17. Ask for help.

Don’t be afraid to involve other people when your grand idea hits a snag in execution. Visionary brilliance is the foresight to share the load and forgo the desire to micromanage every minute detail of an operation.

Advertising

Delegation is a priceless trait of successful people. Ask for help when you’re stuck and allow humility to increase your value.

18. What’s bothering you?

If you’ve ever experienced a frustration and wondered why someone didn’t handle a problem that seemed simple enough to fix, you’ve stumbled on a potential way to add value. This is especially powerful when you have expertise in that specific field.

Don’t let your frustrations go to waste. Use those obstacles as opportunities to give people what they want.

19. Eliminate problems.

Once you find problems, uncover ways to fix them. Don’t sell yourself short and assume someone’s already taken action. In relationships, it’s all about problem-solving. The more you solve, the more you’ll look like a guru.

20. Anticipate.

What new problems will products create? What issues lie down the road? Anticipate them, and you’ll create more opportunities to provide value.

If you’re great at anticipation, you can create solutions and services to your own pipeline of products. Printer ink is the perfect example. With no printer, there’s little need for ink. Same goes for software and computers or apps and smartphones. Don’t leave anything to chance; be one step ahead, and create the need.

21. What are other people doing?

What are successful people doing now to give people what they want? What about those in healthy relationships? Talk to people who’ve been together for decades and ask them their secret.

22. What’s working now?

Discover what’s hot, and you’ll glimpse how to give people what they want. You can’t chase every trend, but popular products reveal surprising insights and can steer you in the right direction.

23. Execute great service.

People want amazing service, so give it to them. Customer service has steadily declined, and that’s a frequent event in new businesses. If you want to reveal ways to increase value, enhance your service. You can even charge more without losing loyal customers.

24. Learn from failure.

Failure is life’s great teacher. Be smart and learn from those failures. Reflect on why they occurred and what you can do to improve in the future.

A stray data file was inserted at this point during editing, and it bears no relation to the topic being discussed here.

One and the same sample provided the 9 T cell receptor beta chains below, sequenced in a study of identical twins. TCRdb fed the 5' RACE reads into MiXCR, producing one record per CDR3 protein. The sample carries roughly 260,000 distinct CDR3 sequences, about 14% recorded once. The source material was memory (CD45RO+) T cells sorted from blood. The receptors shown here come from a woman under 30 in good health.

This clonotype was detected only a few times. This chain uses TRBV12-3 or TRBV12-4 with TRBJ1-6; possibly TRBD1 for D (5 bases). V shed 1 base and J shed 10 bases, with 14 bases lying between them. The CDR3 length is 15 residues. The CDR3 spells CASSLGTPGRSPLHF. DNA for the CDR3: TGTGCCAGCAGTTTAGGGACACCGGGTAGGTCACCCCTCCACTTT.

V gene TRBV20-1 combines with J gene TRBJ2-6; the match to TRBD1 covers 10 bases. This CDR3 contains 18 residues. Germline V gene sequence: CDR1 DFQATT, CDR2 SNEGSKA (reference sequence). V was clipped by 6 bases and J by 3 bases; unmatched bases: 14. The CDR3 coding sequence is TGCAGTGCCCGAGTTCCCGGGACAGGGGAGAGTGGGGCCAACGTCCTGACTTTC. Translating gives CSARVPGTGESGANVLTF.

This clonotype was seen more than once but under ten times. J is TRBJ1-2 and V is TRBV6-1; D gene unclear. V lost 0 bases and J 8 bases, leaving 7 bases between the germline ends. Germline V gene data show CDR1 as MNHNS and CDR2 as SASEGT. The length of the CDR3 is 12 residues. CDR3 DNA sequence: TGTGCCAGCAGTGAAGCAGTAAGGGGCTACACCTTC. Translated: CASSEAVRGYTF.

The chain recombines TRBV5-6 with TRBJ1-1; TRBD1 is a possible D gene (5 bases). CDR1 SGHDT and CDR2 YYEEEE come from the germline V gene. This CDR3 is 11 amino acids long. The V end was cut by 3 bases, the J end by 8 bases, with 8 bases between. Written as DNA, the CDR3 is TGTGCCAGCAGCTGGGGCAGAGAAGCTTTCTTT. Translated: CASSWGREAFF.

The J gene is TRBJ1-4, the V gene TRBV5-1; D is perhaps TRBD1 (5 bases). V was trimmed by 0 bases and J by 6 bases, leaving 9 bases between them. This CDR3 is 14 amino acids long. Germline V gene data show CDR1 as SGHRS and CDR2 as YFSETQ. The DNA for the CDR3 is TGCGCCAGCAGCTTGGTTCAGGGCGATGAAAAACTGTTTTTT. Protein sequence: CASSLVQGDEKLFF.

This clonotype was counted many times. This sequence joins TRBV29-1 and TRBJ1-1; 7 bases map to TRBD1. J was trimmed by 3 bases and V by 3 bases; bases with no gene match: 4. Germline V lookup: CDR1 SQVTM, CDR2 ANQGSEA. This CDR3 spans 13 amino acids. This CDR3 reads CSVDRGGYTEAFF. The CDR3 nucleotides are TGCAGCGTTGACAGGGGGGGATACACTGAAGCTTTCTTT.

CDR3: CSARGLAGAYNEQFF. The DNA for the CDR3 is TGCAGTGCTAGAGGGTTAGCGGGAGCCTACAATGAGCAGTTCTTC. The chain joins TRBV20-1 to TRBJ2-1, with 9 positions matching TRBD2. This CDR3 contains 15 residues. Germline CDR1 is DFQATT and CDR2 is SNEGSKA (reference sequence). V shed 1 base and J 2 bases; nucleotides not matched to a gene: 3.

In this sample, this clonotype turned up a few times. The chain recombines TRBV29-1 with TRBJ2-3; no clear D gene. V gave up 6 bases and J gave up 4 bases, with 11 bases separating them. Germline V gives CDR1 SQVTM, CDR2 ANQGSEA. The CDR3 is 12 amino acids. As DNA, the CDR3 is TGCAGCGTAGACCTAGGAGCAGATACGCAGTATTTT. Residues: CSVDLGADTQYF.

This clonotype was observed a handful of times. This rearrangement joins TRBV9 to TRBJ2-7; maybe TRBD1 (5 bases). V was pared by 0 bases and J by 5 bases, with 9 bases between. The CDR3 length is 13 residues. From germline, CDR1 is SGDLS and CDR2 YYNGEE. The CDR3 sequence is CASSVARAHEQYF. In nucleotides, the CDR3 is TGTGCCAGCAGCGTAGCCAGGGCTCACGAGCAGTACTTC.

25. Smile.

Happiness is contagious. Always make an effort to smile.

26. Say thank you.

Be gracious. A simple thank you demands respect.

27. Write it down.

Record what works. Failure to keep track of what people like will transform your successes into tragic losses.

Advertising

28. Repeat your successes.

It’s a no-brainer, but you’d be surprised how many people don’t bother to capitalize on past triumphs. Avoid the temptation of shiny objects in the distance. If someone liked something the first go-round, chances are they’ll like it the second.

29. Say no.

You can’t say yes to everything. Don’t be afraid to say no when it’s not an ideal fit. Select wisely so you can give people more of what they want.

30. Cut the cord.

Some relationships become counter-productive. Cut the cord and move on when you can’t add value. It will save everyone valuable energy.

31. Mentor.

Take Jack Canfield’s advice in The Success Principles, and supercharge your legacy. Help someone else avoid your mistakes and build on your successes. You’ll both gain tremendous benefit.

32. Look for ways to improve.

Avoid complacency, especially in exceptional times. Take the opportunity to analyze your delivery, cost, quality, and features. What can you improve? What problems still exist?

In relationships, seek ways to be creative. Push yourself beyond your comfort zone. Leverage your successes or you’ll get crushed when the wind shifts.

33. Think before you speak.

Before you hit send on that text or email, before you open your mouth to destroy someone who just insulted you, think about the impact of your words. Be the better person. Be specific about how they can improve, and do it without being destructive, or keep quiet until you can.

34. Think before you act.

Don’t behave in a way you’ll regret later. If you’re upset, tired, or otherwise compromised, remove yourself from the situation. Return the next day with fresh eyes. You’ll thank yourself later.

35. Test.

Don’t let impatience keep you from testing the waters. Before you spend a boatload of resources, test out your idea in a small way. What doesn’t work on a tiny scale has little chance on a larger one.

36. Be punctual.

Don’t expect people to believe you value their time if you’re late. You don’t want your time wasted, so treat them with the same respect.

37. Slow down.

Added thought and reflection provides more value. Don’t rush.

38. Pay attention to detail.

When you respect the little things, people will marvel at your extraordinary work.

39. Give your best effort.

When you do your best, you’ll have the best opportunity to give people what they want. They’ll also be more inclined to forgive you when you screw up.

Advertising

40. Eliminate fears.